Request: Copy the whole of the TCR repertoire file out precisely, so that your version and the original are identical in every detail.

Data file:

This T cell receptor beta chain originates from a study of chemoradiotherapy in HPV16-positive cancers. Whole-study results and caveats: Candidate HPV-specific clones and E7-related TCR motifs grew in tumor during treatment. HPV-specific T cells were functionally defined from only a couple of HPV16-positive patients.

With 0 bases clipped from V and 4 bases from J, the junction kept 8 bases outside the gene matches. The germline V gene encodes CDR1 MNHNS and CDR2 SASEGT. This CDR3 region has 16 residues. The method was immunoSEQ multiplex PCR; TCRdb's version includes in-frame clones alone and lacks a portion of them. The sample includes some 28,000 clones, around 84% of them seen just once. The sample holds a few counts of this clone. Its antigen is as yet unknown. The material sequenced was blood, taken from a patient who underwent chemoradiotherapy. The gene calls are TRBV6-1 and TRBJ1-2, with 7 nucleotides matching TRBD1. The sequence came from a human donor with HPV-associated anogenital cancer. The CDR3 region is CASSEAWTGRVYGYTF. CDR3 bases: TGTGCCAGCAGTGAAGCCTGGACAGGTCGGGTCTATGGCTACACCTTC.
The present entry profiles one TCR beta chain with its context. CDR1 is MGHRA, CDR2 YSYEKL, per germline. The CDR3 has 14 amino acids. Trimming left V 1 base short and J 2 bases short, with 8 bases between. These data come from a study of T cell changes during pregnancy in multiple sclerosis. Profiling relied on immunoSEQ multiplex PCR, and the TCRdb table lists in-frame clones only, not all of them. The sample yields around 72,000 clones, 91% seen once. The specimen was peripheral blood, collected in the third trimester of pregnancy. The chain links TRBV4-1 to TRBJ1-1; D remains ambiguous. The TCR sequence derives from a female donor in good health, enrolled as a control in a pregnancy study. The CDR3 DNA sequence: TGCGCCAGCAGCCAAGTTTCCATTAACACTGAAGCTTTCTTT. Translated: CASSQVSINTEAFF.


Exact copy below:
This T cell receptor beta chain originates from a study of chemoradiotherapy in HPV16-positive cancers. Whole-study results and caveats: Candidate HPV-specific clones and E7-related TCR motifs grew in tumor during treatment. HPV-specific T cells were functionally defined from only a couple of HPV16-positive patients.

With 0 bases clipped from V and 4 bases from J, the junction kept 8 bases outside the gene matches. The germline V gene encodes CDR1 MNHNS and CDR2 SASEGT. This CDR3 region has 16 residues. The method was immunoSEQ multiplex PCR; TCRdb's version includes in-frame clones alone and lacks a portion of them. The sample includes some 28,000 clones, around 84% of them seen just once. The sample holds a few counts of this clone. Its antigen is as yet unknown. The material sequenced was blood, taken from a patient who underwent chemoradiotherapy. The gene calls are TRBV6-1 and TRBJ1-2, with 7 nucleotides matching TRBD1. The sequence came from a human donor with HPV-associated anogenital cancer. The CDR3 region is CASSEAWTGRVYGYTF. CDR3 bases: TGTGCCAGCAGTGAAGCCTGGACAGGTCGGGTCTATGGCTACACCTTC.
The present entry profiles one TCR beta chain with its context. CDR1 is MGHRA, CDR2 YSYEKL, per germline. The CDR3 has 14 amino acids. Trimming left V 1 base short and J 2 bases short, with 8 bases between. These data come from a study of T cell changes during pregnancy in multiple sclerosis. Profiling relied on immunoSEQ multiplex PCR, and the TCRdb table lists in-frame clones only, not all of them. The sample yields around 72,000 clones, 91% seen once. The specimen was peripheral blood, collected in the third trimester of pregnancy. The chain links TRBV4-1 to TRBJ1-1; D remains ambiguous. The TCR sequence derives from a female donor in good health, enrolled as a control in a pregnancy study. The CDR3 DNA sequence: TGCGCCAGCAGCCAAGTTTCCATTAACACTGAAGCTTTCTTT. Translated: CASSQVSINTEAFF.